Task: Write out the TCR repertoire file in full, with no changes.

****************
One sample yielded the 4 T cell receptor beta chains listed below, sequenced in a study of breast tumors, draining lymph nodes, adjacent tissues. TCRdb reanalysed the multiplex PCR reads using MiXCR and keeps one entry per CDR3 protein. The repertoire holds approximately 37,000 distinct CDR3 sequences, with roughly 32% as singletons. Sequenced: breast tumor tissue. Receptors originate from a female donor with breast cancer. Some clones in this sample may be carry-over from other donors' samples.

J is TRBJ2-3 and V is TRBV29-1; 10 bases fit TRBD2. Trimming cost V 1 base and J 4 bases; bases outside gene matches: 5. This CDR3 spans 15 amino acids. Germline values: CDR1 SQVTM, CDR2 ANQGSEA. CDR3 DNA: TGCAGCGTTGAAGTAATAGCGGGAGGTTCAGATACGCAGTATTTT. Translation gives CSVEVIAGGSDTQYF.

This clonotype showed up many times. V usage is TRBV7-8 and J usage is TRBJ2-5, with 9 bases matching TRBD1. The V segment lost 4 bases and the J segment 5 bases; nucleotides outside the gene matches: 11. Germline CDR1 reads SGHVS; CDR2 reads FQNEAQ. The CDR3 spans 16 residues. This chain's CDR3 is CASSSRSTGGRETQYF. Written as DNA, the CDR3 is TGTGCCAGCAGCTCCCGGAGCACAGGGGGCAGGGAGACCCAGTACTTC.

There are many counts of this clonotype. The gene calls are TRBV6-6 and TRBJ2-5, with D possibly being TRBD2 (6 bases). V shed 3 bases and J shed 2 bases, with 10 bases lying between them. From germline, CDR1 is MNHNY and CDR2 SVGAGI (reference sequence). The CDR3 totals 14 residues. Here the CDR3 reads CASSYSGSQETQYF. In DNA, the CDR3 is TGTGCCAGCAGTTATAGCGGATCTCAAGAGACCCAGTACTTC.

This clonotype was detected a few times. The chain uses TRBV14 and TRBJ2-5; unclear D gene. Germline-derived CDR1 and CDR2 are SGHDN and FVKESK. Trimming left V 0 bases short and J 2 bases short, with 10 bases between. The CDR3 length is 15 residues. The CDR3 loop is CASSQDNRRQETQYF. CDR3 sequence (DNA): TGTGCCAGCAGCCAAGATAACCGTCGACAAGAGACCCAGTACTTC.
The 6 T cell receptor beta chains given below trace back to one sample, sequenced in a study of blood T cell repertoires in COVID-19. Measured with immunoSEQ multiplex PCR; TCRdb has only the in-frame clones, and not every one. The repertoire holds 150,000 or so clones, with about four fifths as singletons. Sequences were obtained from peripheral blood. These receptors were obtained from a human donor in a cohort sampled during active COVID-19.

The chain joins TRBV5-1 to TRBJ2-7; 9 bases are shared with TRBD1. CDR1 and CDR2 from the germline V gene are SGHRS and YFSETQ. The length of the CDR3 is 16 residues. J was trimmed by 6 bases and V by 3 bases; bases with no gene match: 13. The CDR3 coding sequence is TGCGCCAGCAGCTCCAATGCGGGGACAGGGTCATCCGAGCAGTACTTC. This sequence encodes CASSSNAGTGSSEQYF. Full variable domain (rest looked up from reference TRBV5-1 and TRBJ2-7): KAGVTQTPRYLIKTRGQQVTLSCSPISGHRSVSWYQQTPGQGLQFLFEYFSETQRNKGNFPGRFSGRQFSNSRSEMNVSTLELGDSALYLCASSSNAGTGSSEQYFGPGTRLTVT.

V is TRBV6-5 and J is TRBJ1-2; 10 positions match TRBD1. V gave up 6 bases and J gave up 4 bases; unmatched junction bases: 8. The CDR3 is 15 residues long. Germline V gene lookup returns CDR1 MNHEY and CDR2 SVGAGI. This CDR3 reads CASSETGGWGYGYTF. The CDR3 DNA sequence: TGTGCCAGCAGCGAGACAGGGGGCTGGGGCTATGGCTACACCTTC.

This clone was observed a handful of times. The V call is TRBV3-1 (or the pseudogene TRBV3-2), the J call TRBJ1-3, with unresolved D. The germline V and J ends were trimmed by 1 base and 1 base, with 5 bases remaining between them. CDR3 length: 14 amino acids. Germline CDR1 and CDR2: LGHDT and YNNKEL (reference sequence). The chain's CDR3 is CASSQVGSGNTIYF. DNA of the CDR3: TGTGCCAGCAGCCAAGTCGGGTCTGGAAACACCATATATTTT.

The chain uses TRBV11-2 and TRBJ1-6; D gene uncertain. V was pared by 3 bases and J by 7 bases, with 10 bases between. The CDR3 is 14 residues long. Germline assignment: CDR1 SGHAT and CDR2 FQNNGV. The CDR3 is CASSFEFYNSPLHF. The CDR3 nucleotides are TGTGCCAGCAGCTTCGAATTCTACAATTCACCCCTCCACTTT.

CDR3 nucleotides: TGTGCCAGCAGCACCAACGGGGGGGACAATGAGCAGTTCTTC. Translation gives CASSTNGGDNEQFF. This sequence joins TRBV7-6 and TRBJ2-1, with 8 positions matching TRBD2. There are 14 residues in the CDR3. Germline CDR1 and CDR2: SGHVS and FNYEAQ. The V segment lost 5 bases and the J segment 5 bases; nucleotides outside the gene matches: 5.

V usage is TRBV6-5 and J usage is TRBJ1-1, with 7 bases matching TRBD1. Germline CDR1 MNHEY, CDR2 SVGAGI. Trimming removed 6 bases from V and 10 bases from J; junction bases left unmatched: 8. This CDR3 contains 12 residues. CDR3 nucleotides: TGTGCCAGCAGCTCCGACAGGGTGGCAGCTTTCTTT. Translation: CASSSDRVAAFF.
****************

One sample yielded the 4 T cell receptor beta chains listed below, sequenced in a study of breast tumors, draining lymph nodes, adjacent tissues. TCRdb reanalysed the multiplex PCR reads using MiXCR and keeps one entry per CDR3 protein. The repertoire holds approximately 37,000 distinct CDR3 sequences, with roughly 32% as singletons. Sequenced: breast tumor tissue. Receptors originate from a female donor with breast cancer. Some clones in this sample may be carry-over from other donors' samples.

J is TRBJ2-3 and V is TRBV29-1; 10 bases fit TRBD2. Trimming cost V 1 base and J 4 bases; bases outside gene matches: 5. This CDR3 spans 15 amino acids. Germline values: CDR1 SQVTM, CDR2 ANQGSEA. CDR3 DNA: TGCAGCGTTGAAGTAATAGCGGGAGGTTCAGATACGCAGTATTTT. Translation gives CSVEVIAGGSDTQYF.

This clonotype showed up many times. V usage is TRBV7-8 and J usage is TRBJ2-5, with 9 bases matching TRBD1. The V segment lost 4 bases and the J segment 5 bases; nucleotides outside the gene matches: 11. Germline CDR1 reads SGHVS; CDR2 reads FQNEAQ. The CDR3 spans 16 residues. This chain's CDR3 is CASSSRSTGGRETQYF. Written as DNA, the CDR3 is TGTGCCAGCAGCTCCCGGAGCACAGGGGGCAGGGAGACCCAGTACTTC.

There are many counts of this clonotype. The gene calls are TRBV6-6 and TRBJ2-5, with D possibly being TRBD2 (6 bases). V shed 3 bases and J shed 2 bases, with 10 bases lying between them. From germline, CDR1 is MNHNY and CDR2 SVGAGI (reference sequence). The CDR3 totals 14 residues. Here the CDR3 reads CASSYSGSQETQYF. In DNA, the CDR3 is TGTGCCAGCAGTTATAGCGGATCTCAAGAGACCCAGTACTTC.

This clonotype was detected a few times. The chain uses TRBV14 and TRBJ2-5; unclear D gene. Germline-derived CDR1 and CDR2 are SGHDN and FVKESK. Trimming left V 0 bases short and J 2 bases short, with 10 bases between. The CDR3 length is 15 residues. The CDR3 loop is CASSQDNRRQETQYF. CDR3 sequence (DNA): TGTGCCAGCAGCCAAGATAACCGTCGACAAGAGACCCAGTACTTC.
The 6 T cell receptor beta chains given below trace back to one sample, sequenced in a study of blood T cell repertoires in COVID-19. Measured with immunoSEQ multiplex PCR; TCRdb has only the in-frame clones, and not every one. The repertoire holds 150,000 or so clones, with about four fifths as singletons. Sequences were obtained from peripheral blood. These receptors were obtained from a human donor in a cohort sampled during active COVID-19.

The chain joins TRBV5-1 to TRBJ2-7; 9 bases are shared with TRBD1. CDR1 and CDR2 from the germline V gene are SGHRS and YFSETQ. The length of the CDR3 is 16 residues. J was trimmed by 6 bases and V by 3 bases; bases with no gene match: 13. The CDR3 coding sequence is TGCGCCAGCAGCTCCAATGCGGGGACAGGGTCATCCGAGCAGTACTTC. This sequence encodes CASSSNAGTGSSEQYF. Full variable domain (rest looked up from reference TRBV5-1 and TRBJ2-7): KAGVTQTPRYLIKTRGQQVTLSCSPISGHRSVSWYQQTPGQGLQFLFEYFSETQRNKGNFPGRFSGRQFSNSRSEMNVSTLELGDSALYLCASSSNAGTGSSEQYFGPGTRLTVT.

V is TRBV6-5 and J is TRBJ1-2; 10 positions match TRBD1. V gave up 6 bases and J gave up 4 bases; unmatched junction bases: 8. The CDR3 is 15 residues long. Germline V gene lookup returns CDR1 MNHEY and CDR2 SVGAGI. This CDR3 reads CASSETGGWGYGYTF. The CDR3 DNA sequence: TGTGCCAGCAGCGAGACAGGGGGCTGGGGCTATGGCTACACCTTC.

This clone was observed a handful of times. The V call is TRBV3-1 (or the pseudogene TRBV3-2), the J call TRBJ1-3, with unresolved D. The germline V and J ends were trimmed by 1 base and 1 base, with 5 bases remaining between them. CDR3 length: 14 amino acids. Germline CDR1 and CDR2: LGHDT and YNNKEL (reference sequence). The chain's CDR3 is CASSQVGSGNTIYF. DNA of the CDR3: TGTGCCAGCAGCCAAGTCGGGTCTGGAAACACCATATATTTT.

The chain uses TRBV11-2 and TRBJ1-6; D gene uncertain. V was pared by 3 bases and J by 7 bases, with 10 bases between. The CDR3 is 14 residues long. Germline assignment: CDR1 SGHAT and CDR2 FQNNGV. The CDR3 is CASSFEFYNSPLHF. The CDR3 nucleotides are TGTGCCAGCAGCTTCGAATTCTACAATTCACCCCTCCACTTT.

CDR3 nucleotides: TGTGCCAGCAGCACCAACGGGGGGGACAATGAGCAGTTCTTC. Translation gives CASSTNGGDNEQFF. This sequence joins TRBV7-6 and TRBJ2-1, with 8 positions matching TRBD2. There are 14 residues in the CDR3. Germline CDR1 and CDR2: SGHVS and FNYEAQ. The V segment lost 5 bases and the J segment 5 bases; nucleotides outside the gene matches: 5.

V usage is TRBV6-5 and J usage is TRBJ1-1, with 7 bases matching TRBD1. Germline CDR1 MNHEY, CDR2 SVGAGI. Trimming removed 6 bases from V and 10 bases from J; junction bases left unmatched: 8. This CDR3 contains 12 residues. CDR3 nucleotides: TGTGCCAGCAGCTCCGACAGGGTGGCAGCTTTCTTT. Translation: CASSSDRVAAFF.